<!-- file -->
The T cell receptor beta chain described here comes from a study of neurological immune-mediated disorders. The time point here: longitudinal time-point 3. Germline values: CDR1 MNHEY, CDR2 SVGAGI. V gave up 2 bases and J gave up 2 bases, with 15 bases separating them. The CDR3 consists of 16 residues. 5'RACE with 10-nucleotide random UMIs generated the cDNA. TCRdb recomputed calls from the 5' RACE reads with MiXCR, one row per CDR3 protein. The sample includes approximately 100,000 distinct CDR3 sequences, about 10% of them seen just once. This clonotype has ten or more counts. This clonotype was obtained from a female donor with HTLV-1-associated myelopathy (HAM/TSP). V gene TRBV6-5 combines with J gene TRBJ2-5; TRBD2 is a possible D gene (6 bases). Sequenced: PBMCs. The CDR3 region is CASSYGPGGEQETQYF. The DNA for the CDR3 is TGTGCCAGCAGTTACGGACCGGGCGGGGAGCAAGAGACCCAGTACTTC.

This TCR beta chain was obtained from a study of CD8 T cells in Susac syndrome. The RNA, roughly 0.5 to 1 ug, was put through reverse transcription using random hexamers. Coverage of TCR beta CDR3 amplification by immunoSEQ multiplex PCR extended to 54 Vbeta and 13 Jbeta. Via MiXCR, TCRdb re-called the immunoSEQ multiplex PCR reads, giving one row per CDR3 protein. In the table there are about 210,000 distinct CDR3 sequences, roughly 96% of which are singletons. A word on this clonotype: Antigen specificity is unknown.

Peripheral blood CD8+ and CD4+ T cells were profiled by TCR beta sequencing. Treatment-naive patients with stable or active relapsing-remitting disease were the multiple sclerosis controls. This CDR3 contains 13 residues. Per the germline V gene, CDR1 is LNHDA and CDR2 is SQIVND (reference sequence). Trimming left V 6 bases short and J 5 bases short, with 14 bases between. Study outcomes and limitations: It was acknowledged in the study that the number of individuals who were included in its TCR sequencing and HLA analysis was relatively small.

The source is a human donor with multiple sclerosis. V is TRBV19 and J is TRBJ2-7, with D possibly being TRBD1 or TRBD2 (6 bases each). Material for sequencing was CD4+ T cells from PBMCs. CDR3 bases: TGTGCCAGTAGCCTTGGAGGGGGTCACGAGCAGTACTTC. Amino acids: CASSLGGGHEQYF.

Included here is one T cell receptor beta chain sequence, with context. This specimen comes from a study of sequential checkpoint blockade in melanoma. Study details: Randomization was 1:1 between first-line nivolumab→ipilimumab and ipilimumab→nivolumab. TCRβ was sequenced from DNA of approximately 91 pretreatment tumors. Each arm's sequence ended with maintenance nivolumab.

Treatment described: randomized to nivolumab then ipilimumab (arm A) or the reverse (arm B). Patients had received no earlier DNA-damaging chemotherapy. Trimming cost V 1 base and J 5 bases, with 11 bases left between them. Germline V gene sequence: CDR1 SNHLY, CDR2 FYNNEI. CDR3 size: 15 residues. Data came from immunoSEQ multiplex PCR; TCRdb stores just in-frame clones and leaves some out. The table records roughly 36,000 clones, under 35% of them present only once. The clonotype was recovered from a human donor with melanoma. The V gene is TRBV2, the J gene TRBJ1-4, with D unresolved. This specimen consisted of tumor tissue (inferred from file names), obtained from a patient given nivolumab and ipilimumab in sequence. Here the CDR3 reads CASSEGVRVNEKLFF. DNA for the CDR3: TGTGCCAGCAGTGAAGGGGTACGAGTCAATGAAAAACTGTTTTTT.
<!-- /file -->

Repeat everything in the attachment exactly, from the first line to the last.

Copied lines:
The T cell receptor beta chain described here comes from a study of neurological immune-mediated disorders. The time point here: longitudinal time-point 3. Germline values: CDR1 MNHEY, CDR2 SVGAGI. V gave up 2 bases and J gave up 2 bases, with 15 bases separating them. The CDR3 consists of 16 residues. 5'RACE with 10-nucleotide random UMIs generated the cDNA. TCRdb recomputed calls from the 5' RACE reads with MiXCR, one row per CDR3 protein. The sample includes approximately 100,000 distinct CDR3 sequences, about 10% of them seen just once. This clonotype has ten or more counts. This clonotype was obtained from a female donor with HTLV-1-associated myelopathy (HAM/TSP). V gene TRBV6-5 combines with J gene TRBJ2-5; TRBD2 is a possible D gene (6 bases). Sequenced: PBMCs. The CDR3 region is CASSYGPGGEQETQYF. The DNA for the CDR3 is TGTGCCAGCAGTTACGGACCGGGCGGGGAGCAAGAGACCCAGTACTTC.

This TCR beta chain was obtained from a study of CD8 T cells in Susac syndrome. The RNA, roughly 0.5 to 1 ug, was put through reverse transcription using random hexamers. Coverage of TCR beta CDR3 amplification by immunoSEQ multiplex PCR extended to 54 Vbeta and 13 Jbeta. Via MiXCR, TCRdb re-called the immunoSEQ multiplex PCR reads, giving one row per CDR3 protein. In the table there are about 210,000 distinct CDR3 sequences, roughly 96% of which are singletons. A word on this clonotype: Antigen specificity is unknown.

Peripheral blood CD8+ and CD4+ T cells were profiled by TCR beta sequencing. Treatment-naive patients with stable or active relapsing-remitting disease were the multiple sclerosis controls. This CDR3 contains 13 residues. Per the germline V gene, CDR1 is LNHDA and CDR2 is SQIVND (reference sequence). Trimming left V 6 bases short and J 5 bases short, with 14 bases between. Study outcomes and limitations: It was acknowledged in the study that the number of individuals who were included in its TCR sequencing and HLA analysis was relatively small.

The source is a human donor with multiple sclerosis. V is TRBV19 and J is TRBJ2-7, with D possibly being TRBD1 or TRBD2 (6 bases each). Material for sequencing was CD4+ T cells from PBMCs. CDR3 bases: TGTGCCAGTAGCCTTGGAGGGGGTCACGAGCAGTACTTC. Amino acids: CASSLGGGHEQYF.

Included here is one T cell receptor beta chain sequence, with context. This specimen comes from a study of sequential checkpoint blockade in melanoma. Study details: Randomization was 1:1 between first-line nivolumab→ipilimumab and ipilimumab→nivolumab. TCRβ was sequenced from DNA of approximately 91 pretreatment tumors. Each arm's sequence ended with maintenance nivolumab.

Treatment described: randomized to nivolumab then ipilimumab (arm A) or the reverse (arm B). Patients had received no earlier DNA-damaging chemotherapy. Trimming cost V 1 base and J 5 bases, with 11 bases left between them. Germline V gene sequence: CDR1 SNHLY, CDR2 FYNNEI. CDR3 size: 15 residues. Data came from immunoSEQ multiplex PCR; TCRdb stores just in-frame clones and leaves some out. The table records roughly 36,000 clones, under 35% of them present only once. The clonotype was recovered from a human donor with melanoma. The V gene is TRBV2, the J gene TRBJ1-4, with D unresolved. This specimen consisted of tumor tissue (inferred from file names), obtained from a patient given nivolumab and ipilimumab in sequence. Here the CDR3 reads CASSEGVRVNEKLFF. DNA for the CDR3: TGTGCCAGCAGTGAAGGGGTACGAGTCAATGAAAAACTGTTTTTT.